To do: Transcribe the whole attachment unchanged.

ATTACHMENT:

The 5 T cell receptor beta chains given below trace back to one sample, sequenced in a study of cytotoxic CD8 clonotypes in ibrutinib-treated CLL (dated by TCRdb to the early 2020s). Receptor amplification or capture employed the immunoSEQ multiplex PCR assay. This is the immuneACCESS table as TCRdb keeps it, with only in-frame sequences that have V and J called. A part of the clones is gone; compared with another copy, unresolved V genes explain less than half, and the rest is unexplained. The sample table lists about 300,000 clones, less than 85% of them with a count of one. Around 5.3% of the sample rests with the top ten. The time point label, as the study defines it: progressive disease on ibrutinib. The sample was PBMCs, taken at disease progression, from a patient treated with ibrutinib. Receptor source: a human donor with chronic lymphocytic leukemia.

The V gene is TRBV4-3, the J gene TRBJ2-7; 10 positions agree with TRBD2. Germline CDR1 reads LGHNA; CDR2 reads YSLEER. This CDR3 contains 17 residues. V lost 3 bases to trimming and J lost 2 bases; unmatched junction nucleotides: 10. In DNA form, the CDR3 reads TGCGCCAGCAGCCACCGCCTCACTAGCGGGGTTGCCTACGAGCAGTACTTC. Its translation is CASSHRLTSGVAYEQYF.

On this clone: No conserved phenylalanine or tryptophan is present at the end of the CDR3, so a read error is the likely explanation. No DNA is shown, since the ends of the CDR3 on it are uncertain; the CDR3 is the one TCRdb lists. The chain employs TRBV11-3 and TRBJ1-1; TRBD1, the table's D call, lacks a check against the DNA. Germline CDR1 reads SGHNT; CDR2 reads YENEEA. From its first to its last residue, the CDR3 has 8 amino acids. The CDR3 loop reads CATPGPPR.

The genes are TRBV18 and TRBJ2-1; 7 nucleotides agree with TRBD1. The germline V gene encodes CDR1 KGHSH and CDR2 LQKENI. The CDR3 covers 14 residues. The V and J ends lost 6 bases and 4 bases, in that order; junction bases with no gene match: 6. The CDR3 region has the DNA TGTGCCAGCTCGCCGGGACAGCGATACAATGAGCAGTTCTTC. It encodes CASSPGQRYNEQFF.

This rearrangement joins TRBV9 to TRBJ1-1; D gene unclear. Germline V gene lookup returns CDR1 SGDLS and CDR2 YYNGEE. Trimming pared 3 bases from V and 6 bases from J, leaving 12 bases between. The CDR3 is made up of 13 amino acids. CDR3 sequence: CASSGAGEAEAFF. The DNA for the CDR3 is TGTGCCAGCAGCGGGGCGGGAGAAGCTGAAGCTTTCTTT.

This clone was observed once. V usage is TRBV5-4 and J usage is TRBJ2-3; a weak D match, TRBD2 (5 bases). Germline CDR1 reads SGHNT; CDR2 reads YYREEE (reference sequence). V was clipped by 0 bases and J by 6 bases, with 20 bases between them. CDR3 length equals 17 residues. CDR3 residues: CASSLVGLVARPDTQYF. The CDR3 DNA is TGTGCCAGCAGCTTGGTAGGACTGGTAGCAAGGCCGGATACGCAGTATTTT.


The 5 T cell receptor beta chains given below trace back to one sample, sequenced in a study of cytotoxic CD8 clonotypes in ibrutinib-treated CLL (dated by TCRdb to the early 2020s). Receptor amplification or capture employed the immunoSEQ multiplex PCR assay. This is the immuneACCESS table as TCRdb keeps it, with only in-frame sequences that have V and J called. A part of the clones is gone; compared with another copy, unresolved V genes explain less than half, and the rest is unexplained. The sample table lists about 300,000 clones, less than 85% of them with a count of one. Around 5.3% of the sample rests with the top ten. The time point label, as the study defines it: progressive disease on ibrutinib. The sample was PBMCs, taken at disease progression, from a patient treated with ibrutinib. Receptor source: a human donor with chronic lymphocytic leukemia.

The V gene is TRBV4-3, the J gene TRBJ2-7; 10 positions agree with TRBD2. Germline CDR1 reads LGHNA; CDR2 reads YSLEER. This CDR3 contains 17 residues. V lost 3 bases to trimming and J lost 2 bases; unmatched junction nucleotides: 10. In DNA form, the CDR3 reads TGCGCCAGCAGCCACCGCCTCACTAGCGGGGTTGCCTACGAGCAGTACTTC. Its translation is CASSHRLTSGVAYEQYF.

On this clone: No conserved phenylalanine or tryptophan is present at the end of the CDR3, so a read error is the likely explanation. No DNA is shown, since the ends of the CDR3 on it are uncertain; the CDR3 is the one TCRdb lists. The chain employs TRBV11-3 and TRBJ1-1; TRBD1, the table's D call, lacks a check against the DNA. Germline CDR1 reads SGHNT; CDR2 reads YENEEA. From its first to its last residue, the CDR3 has 8 amino acids. The CDR3 loop reads CATPGPPR.

The genes are TRBV18 and TRBJ2-1; 7 nucleotides agree with TRBD1. The germline V gene encodes CDR1 KGHSH and CDR2 LQKENI. The CDR3 covers 14 residues. The V and J ends lost 6 bases and 4 bases, in that order; junction bases with no gene match: 6. The CDR3 region has the DNA TGTGCCAGCTCGCCGGGACAGCGATACAATGAGCAGTTCTTC. It encodes CASSPGQRYNEQFF.

This rearrangement joins TRBV9 to TRBJ1-1; D gene unclear. Germline V gene lookup returns CDR1 SGDLS and CDR2 YYNGEE. Trimming pared 3 bases from V and 6 bases from J, leaving 12 bases between. The CDR3 is made up of 13 amino acids. CDR3 sequence: CASSGAGEAEAFF. The DNA for the CDR3 is TGTGCCAGCAGCGGGGCGGGAGAAGCTGAAGCTTTCTTT.

This clone was observed once. V usage is TRBV5-4 and J usage is TRBJ2-3; a weak D match, TRBD2 (5 bases). Germline CDR1 reads SGHNT; CDR2 reads YYREEE (reference sequence). V was clipped by 0 bases and J by 6 bases, with 20 bases between them. CDR3 length equals 17 residues. CDR3 residues: CASSLVGLVARPDTQYF. The CDR3 DNA is TGTGCCAGCAGCTTGGTAGGACTGGTAGCAAGGCCGGATACGCAGTATTTT.